Fibrodysplasia Ossificans Progressiva

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The Second Skeleton inside Me Human Anatomy and Physiology 1 The Second Skeleton inside Me Affecting only one in every 2 million people Fibrodysplasia ossificans progressiva (FOP) is one of the rarest genetic disorders of congenital skeleton malformations; identified by congenital malformation of the big toe at birth. Flare-ups occur by soft tissue injury followed by immobility. A mutation in the activin receptor IA/activin-like kinase 2 (ACVR1/ALK2), and bone protein (BMP) type I receptor were reported in all cases of FOP, making this a specific disease causing mutations in the human genome (Kaplan, 28 O). However, there is no current cure for FOP there are new developing treatments. The benefit to studying this rare…show more content…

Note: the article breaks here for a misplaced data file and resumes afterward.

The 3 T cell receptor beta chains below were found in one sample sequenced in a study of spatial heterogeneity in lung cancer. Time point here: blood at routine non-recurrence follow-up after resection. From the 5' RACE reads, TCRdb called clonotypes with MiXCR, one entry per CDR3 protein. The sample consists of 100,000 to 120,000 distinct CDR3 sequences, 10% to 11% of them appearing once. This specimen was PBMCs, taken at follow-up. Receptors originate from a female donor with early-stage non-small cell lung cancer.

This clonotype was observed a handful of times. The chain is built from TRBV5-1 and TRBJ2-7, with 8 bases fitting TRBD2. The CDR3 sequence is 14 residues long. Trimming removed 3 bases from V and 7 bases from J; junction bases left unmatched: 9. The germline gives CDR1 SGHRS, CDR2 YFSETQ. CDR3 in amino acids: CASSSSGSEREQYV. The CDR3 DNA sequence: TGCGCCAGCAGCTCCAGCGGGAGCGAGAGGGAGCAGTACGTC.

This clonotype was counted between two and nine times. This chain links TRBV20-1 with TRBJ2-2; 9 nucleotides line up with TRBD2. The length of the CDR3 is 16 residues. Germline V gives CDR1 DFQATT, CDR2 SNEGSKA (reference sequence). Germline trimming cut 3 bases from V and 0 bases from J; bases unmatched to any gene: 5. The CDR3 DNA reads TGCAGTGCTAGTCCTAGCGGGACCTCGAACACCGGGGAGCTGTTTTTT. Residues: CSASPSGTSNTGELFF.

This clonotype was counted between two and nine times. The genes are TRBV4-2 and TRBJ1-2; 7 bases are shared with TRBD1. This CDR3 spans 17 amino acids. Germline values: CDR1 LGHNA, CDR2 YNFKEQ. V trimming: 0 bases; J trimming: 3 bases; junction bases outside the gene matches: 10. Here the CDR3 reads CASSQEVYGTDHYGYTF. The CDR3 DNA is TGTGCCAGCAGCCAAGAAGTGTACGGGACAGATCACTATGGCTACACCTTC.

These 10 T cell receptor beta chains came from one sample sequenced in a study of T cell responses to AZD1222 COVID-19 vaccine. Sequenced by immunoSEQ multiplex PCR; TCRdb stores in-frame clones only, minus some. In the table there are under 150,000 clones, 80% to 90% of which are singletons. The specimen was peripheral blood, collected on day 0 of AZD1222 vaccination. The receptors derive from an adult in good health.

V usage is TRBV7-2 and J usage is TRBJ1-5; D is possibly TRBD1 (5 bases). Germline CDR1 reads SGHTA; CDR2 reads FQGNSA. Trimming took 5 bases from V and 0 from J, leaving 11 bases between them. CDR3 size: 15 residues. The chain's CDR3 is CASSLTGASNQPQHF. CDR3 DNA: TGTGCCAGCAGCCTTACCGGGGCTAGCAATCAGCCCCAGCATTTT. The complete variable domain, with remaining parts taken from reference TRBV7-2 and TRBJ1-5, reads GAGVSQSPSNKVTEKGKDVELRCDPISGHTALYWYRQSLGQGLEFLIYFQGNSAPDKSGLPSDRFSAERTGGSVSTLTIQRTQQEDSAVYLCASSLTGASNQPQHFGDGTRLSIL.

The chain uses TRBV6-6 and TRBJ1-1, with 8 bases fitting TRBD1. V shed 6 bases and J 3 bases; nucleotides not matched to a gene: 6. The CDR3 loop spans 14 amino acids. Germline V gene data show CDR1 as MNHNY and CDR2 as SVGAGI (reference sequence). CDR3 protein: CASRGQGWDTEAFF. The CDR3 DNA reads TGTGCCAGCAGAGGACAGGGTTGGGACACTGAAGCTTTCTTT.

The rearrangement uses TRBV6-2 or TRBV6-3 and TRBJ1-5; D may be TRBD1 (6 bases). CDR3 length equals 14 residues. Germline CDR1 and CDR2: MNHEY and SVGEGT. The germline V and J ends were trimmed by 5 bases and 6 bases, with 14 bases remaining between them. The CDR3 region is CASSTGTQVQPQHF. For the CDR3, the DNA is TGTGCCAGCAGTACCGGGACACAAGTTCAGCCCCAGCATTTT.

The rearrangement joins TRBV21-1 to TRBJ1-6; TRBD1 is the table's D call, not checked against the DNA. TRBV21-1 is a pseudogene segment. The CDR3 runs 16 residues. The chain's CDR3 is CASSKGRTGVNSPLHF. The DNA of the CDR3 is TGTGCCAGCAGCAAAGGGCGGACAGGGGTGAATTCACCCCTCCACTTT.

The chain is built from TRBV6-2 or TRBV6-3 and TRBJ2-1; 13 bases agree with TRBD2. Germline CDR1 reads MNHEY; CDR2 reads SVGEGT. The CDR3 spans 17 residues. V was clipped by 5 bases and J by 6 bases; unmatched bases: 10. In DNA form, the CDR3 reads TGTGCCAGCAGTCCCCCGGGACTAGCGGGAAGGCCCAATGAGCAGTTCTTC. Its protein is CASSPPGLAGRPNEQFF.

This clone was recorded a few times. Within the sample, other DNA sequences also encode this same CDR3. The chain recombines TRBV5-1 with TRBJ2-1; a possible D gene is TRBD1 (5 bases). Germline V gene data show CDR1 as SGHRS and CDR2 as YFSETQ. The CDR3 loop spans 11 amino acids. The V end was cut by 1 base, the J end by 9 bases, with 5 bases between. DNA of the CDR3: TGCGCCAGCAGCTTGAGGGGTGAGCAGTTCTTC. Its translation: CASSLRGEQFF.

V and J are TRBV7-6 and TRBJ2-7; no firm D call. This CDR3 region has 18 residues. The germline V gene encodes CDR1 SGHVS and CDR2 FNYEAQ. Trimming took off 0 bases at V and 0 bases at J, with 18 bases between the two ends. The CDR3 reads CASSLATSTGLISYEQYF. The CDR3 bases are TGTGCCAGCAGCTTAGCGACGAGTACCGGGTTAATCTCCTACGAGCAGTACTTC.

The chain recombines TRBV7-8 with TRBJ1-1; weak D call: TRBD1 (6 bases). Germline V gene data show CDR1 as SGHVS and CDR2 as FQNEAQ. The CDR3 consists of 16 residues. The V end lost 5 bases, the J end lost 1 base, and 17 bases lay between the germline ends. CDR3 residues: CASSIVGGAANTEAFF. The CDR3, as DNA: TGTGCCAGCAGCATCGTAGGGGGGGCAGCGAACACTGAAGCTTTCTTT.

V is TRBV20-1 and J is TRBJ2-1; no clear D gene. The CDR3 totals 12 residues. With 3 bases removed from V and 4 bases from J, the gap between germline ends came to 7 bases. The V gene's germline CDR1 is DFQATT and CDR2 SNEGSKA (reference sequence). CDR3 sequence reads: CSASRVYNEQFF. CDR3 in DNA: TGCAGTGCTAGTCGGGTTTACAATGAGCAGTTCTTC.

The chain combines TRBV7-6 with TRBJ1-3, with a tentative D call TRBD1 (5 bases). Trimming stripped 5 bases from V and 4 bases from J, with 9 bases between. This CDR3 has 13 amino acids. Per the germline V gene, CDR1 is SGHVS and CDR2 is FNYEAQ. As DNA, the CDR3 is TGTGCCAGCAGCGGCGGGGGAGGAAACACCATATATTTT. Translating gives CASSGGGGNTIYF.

Some of the signs of FOP are the malformation of the big toe at birth, which can be short, bent or curved inward and help clarify the diagnosis ("IFOP a website," 30 M). However, sometimes the doctors overlook this malformation in that cases there are other signs you can look for. As infants most children crawl on there hands and knees though, infants with FOP rather than crawling they usually scoot on their gluteus maximus; then proceed straight to walking. The reason for this is ether the facet joints in the neck did not form properly or they have fused together ("IFOP a website," 30 M). Although, with FOP being congenital it starts before birth, though the extra bone growth does not. Symptoms often or usually begin in the first two decades of life and most people who are affected find out they have FOP before the age of ten ("IFOP a website," 30 M). Inflammation of the soft tissues in the body such as muscles, tendons and ligaments throughout become swollen and sometimes painful and often appear to be tumors ("IFOP a website," 30 M). However, once the swelling subsides it leaves behind a new piece of mature bone ("IFOP a website," 30 M). Typically, the inflammation and bone growth occurs in the shoulders, neck and upper back regions in early child hood followed by the areas of the spine, chest, elbows, wrists, hips, knees, ankles and jaw ("IFOP a website," 30 M). However, the growth rates of new bone
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